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  5. "The man is swimming back and…

"The man is swimming back and forth in the pool."

Translation:Mannen svømmer frem og tilbake i bassenget.

May 22, 2015



In English "back and forth"! In norwegian - "frem og tilbake"....


Why is it so hard for people to remember that we are learning how to say things in Norwegian, not in English? Don't try to change the language you are learning. Learn to change your mindset to say things correctly in the new language.


Is the following translation not acceptable for this sentence?

"Mannen svømmer tilbake og frem i bassenget"

  • 247

No, you can't switch the position of "frem" and "tilbake" like that. Is has to be in the order in the suggested translation.


But -why- is my question? What is the reason for the inflexibility? It says back and forth in the English, but translated to Norwegian, its "forth and back" so to speak. If we can't switch those two words, what's the hold up? I'm sure you can see why a learner would be confused.


For the same reason you can't switch them around in English.


Can't frem og tilbake also be translated as, to and fro?


Not really, "to" is "til" and "from" is "fra"!


No not from, fro. To and fro is a phrase in English and I quote "in a constant movement backwards and forwards or from side to side"


Oh sorry, I was not familiar with that expression. Well I that case I think you can very well use "frem og tilbake" :)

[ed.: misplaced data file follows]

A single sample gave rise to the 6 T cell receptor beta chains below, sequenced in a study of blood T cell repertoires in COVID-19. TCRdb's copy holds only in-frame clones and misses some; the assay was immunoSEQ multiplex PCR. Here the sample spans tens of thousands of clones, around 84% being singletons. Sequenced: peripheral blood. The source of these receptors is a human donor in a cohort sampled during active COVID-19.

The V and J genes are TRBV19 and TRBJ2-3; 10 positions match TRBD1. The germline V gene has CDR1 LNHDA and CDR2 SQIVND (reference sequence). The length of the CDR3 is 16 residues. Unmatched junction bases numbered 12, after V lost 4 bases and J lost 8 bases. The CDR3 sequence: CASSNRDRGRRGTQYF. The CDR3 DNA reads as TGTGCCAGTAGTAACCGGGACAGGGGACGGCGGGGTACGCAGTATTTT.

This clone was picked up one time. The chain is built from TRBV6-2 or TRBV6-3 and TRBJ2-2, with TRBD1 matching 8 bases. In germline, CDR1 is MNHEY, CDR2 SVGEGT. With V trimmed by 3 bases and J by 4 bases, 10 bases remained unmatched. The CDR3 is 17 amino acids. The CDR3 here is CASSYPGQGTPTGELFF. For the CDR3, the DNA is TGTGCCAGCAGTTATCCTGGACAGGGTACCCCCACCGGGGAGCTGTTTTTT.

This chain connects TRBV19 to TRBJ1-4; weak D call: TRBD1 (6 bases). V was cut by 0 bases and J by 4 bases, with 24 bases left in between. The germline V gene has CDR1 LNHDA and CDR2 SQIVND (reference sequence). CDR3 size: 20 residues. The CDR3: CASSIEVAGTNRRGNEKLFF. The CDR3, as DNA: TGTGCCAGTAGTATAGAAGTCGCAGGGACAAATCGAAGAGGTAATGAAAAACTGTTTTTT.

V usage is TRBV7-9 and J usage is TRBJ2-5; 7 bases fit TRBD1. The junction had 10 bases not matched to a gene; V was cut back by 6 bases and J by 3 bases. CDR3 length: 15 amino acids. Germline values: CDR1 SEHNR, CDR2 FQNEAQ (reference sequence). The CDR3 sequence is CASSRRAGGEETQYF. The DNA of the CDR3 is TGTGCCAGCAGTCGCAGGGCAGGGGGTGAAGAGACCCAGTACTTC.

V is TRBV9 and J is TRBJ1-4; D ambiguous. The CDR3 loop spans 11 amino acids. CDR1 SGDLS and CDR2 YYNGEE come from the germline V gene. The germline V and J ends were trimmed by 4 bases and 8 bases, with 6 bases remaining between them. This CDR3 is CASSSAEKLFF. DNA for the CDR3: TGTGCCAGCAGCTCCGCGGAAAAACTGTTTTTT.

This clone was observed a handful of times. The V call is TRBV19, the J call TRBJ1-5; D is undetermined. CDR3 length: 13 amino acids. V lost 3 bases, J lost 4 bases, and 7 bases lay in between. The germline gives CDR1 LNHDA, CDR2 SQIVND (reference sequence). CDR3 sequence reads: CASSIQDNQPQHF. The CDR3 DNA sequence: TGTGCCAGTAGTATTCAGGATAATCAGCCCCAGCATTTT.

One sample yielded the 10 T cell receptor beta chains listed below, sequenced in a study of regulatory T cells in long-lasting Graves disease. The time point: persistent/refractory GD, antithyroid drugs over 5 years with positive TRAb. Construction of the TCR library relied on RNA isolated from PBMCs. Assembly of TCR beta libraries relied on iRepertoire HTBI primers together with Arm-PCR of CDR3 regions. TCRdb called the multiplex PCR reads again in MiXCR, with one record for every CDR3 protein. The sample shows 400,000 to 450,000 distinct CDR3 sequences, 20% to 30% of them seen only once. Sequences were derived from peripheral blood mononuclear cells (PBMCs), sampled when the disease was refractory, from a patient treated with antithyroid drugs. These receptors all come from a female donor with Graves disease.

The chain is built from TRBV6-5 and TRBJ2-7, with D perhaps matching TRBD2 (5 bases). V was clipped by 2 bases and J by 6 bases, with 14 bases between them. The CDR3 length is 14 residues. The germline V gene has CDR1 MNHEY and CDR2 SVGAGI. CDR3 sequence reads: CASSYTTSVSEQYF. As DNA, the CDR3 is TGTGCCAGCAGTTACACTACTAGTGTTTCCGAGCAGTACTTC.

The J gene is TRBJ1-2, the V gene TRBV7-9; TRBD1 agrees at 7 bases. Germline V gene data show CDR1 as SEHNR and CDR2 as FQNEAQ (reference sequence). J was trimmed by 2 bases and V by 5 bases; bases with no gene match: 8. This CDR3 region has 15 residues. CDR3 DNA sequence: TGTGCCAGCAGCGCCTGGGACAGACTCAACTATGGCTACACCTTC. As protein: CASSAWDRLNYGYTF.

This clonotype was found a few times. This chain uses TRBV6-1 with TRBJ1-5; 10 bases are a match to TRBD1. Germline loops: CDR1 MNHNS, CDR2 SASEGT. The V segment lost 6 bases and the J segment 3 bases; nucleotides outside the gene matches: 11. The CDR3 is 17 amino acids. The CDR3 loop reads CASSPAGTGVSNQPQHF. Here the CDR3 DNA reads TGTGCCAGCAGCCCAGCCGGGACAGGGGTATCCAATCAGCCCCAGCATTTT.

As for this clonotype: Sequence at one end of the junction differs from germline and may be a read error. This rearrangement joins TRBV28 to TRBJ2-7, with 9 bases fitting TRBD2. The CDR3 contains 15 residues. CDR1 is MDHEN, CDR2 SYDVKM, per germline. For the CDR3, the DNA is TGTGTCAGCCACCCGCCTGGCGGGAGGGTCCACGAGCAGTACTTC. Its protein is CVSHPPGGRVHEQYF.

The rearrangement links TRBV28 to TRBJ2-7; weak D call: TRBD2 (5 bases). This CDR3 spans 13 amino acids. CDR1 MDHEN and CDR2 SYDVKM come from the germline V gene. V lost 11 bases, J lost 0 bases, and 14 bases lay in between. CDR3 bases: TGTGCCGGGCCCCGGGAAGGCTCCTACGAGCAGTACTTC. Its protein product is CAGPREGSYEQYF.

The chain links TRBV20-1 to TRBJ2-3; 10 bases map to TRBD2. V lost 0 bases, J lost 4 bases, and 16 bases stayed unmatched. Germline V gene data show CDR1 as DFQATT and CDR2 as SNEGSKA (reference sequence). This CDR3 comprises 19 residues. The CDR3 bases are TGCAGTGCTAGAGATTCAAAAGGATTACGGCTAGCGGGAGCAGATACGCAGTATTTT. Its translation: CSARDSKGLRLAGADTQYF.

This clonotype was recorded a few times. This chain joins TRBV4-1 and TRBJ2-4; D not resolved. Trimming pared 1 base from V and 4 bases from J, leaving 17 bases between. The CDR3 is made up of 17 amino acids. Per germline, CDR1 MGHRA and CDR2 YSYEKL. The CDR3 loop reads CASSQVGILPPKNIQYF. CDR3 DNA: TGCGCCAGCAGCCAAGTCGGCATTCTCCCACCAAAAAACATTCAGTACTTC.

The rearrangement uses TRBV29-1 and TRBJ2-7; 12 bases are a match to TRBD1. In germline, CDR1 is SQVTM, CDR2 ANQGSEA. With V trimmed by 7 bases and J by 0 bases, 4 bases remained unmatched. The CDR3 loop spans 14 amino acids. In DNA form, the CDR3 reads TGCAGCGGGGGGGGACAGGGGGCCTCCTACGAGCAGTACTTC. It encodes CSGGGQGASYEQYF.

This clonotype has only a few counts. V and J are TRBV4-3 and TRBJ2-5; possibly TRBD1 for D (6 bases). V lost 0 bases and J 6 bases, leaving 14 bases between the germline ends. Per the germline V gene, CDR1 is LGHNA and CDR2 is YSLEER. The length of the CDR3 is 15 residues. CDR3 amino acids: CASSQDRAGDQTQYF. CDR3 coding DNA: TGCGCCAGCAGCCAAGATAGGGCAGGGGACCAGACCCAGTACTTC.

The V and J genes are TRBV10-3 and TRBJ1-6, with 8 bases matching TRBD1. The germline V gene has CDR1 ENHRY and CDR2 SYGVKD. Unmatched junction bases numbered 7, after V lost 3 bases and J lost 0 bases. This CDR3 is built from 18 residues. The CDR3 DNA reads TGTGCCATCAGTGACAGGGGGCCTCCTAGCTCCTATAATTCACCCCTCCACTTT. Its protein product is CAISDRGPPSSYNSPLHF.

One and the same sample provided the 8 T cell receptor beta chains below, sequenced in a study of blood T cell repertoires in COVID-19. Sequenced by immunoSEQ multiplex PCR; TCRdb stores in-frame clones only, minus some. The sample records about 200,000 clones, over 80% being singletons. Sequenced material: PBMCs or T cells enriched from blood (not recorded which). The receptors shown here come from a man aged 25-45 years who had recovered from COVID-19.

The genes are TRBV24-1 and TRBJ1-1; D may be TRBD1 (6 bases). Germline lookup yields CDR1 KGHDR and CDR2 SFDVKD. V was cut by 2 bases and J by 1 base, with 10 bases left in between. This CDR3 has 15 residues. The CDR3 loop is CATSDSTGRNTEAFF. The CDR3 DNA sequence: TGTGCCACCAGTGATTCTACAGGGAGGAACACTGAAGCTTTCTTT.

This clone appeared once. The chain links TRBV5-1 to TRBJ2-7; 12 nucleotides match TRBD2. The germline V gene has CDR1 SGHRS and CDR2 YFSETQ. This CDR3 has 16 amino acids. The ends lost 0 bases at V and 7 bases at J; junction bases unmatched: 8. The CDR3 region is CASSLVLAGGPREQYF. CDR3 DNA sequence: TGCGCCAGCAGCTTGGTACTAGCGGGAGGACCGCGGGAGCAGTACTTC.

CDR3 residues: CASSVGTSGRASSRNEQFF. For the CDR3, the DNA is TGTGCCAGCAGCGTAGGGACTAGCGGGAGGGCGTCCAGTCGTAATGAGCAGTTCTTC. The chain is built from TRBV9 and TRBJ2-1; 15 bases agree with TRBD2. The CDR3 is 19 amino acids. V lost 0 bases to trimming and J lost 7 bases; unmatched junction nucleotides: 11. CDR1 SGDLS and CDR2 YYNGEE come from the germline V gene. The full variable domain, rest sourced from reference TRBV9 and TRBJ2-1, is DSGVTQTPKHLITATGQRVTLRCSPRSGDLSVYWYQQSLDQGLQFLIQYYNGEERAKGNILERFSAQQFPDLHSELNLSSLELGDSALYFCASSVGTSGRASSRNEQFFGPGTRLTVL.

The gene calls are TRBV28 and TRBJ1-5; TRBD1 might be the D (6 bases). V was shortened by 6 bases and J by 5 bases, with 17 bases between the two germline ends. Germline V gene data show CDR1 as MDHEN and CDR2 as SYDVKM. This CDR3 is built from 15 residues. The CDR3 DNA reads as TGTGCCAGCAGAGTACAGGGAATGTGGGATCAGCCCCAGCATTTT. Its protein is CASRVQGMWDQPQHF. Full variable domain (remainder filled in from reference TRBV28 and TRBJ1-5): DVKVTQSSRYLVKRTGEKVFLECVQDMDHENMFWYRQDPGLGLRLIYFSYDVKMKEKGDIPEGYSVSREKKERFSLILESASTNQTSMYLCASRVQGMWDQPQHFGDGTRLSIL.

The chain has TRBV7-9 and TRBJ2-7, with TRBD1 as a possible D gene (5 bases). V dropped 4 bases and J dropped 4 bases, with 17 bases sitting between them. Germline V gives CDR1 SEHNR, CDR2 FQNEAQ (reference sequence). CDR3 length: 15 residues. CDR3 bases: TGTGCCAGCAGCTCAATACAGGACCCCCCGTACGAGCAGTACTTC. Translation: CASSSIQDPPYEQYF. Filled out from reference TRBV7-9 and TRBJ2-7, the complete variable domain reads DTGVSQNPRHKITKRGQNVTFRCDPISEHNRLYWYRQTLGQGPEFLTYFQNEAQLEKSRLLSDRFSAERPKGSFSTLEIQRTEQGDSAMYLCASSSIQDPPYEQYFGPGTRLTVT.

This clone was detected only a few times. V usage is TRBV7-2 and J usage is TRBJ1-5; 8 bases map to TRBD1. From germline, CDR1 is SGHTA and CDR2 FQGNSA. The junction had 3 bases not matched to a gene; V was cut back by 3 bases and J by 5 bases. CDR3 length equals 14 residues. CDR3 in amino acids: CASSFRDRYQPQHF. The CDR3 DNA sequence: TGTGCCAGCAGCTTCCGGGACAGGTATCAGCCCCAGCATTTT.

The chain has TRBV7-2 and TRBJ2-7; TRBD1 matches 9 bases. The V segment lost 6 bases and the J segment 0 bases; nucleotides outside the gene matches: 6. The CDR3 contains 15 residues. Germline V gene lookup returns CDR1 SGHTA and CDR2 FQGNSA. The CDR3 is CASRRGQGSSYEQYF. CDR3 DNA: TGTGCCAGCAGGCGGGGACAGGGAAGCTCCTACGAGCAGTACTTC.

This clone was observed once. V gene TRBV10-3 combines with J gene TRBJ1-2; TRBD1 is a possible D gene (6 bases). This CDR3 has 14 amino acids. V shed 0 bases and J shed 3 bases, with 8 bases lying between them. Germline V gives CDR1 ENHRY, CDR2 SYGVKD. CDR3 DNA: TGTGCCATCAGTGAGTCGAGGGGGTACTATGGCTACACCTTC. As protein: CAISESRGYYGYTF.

ja det er ganske rart å si dette uttrykket, fordi det er uvanlig og gammeldags. :)


Strange people these English, how can you possible swim back if you didn't swim forth first. In Dutch just like the Norwegian we say:"heen en terug" You always have to go away first before you can come back. The English use some kind of magic, they can come back without leaving first.


Why is this sentence in the lecture three times in a row without another sentence in between? The mods should rearrange them for better learning...


We can't influence the order of sentences within a lesson. It's chosen by an algorithm, from a pool of sentences which we provide, and adapts to each user.


good to know, takk!


I typed "tilbake og frem" and it is accepted as a correct answer. In the comment section tho, people are stating that it has to be "frem og tilbake". So, what's the case then?


"Frem og tilbake" is the idiomatic expression.
"Tilbake og frem" is a literal translation.


Aight, "Frem og tilbake" it is... thanks.

  • 48

I wrote "fram" instead of "frem" (typo). To my surprise, the grading was "Another correct solution..." and not "You've got a typo..." Is "fram" really a word? Is it any different from "frem"? A regional/dialect thing perhaps?


Ideally someone more knowledgeable comments, but this week, for example, I have seen both "framforhandle" and "fremforhandle" used in different news outlets to mean the same thing. I get the sense that it is possibly linked to dialectical difference, yes.

  • 48

Dialectical difference seems a reasonable explanations here. Tusen takk for your input!


They're spelling variants of the same word and the choice comes down to dialect and register. "Frem" (and its compounds) is often favoured in more formal writing.


why is this wrong ; mannen svømmer fem og tilbake i pølen ?


"En pøl" would be too small for a man to swim in. It could be used to describe a pool of blood, for instance, but not a swimming pool.


I have read the comments, but I fail to understand how "back and forth" can be an acceptable translation of "frem og tilbake." It seems like only "forth and back" should qualify, strictly.


It's a set phrase. Even if the literal translation is "forth and back" you wouldn't say that in English if you were to translate it from Norwegian because it would sound "weird". So vice-versa, even if the English sentence is using "back" first and "forth" afterwards, you need to translate it with the right Norwegian expression. It's like phrasal verbs, you can't translate everything literally otherwise it looses the meaning. Hence, inverting the position of the two words is the only right solution.

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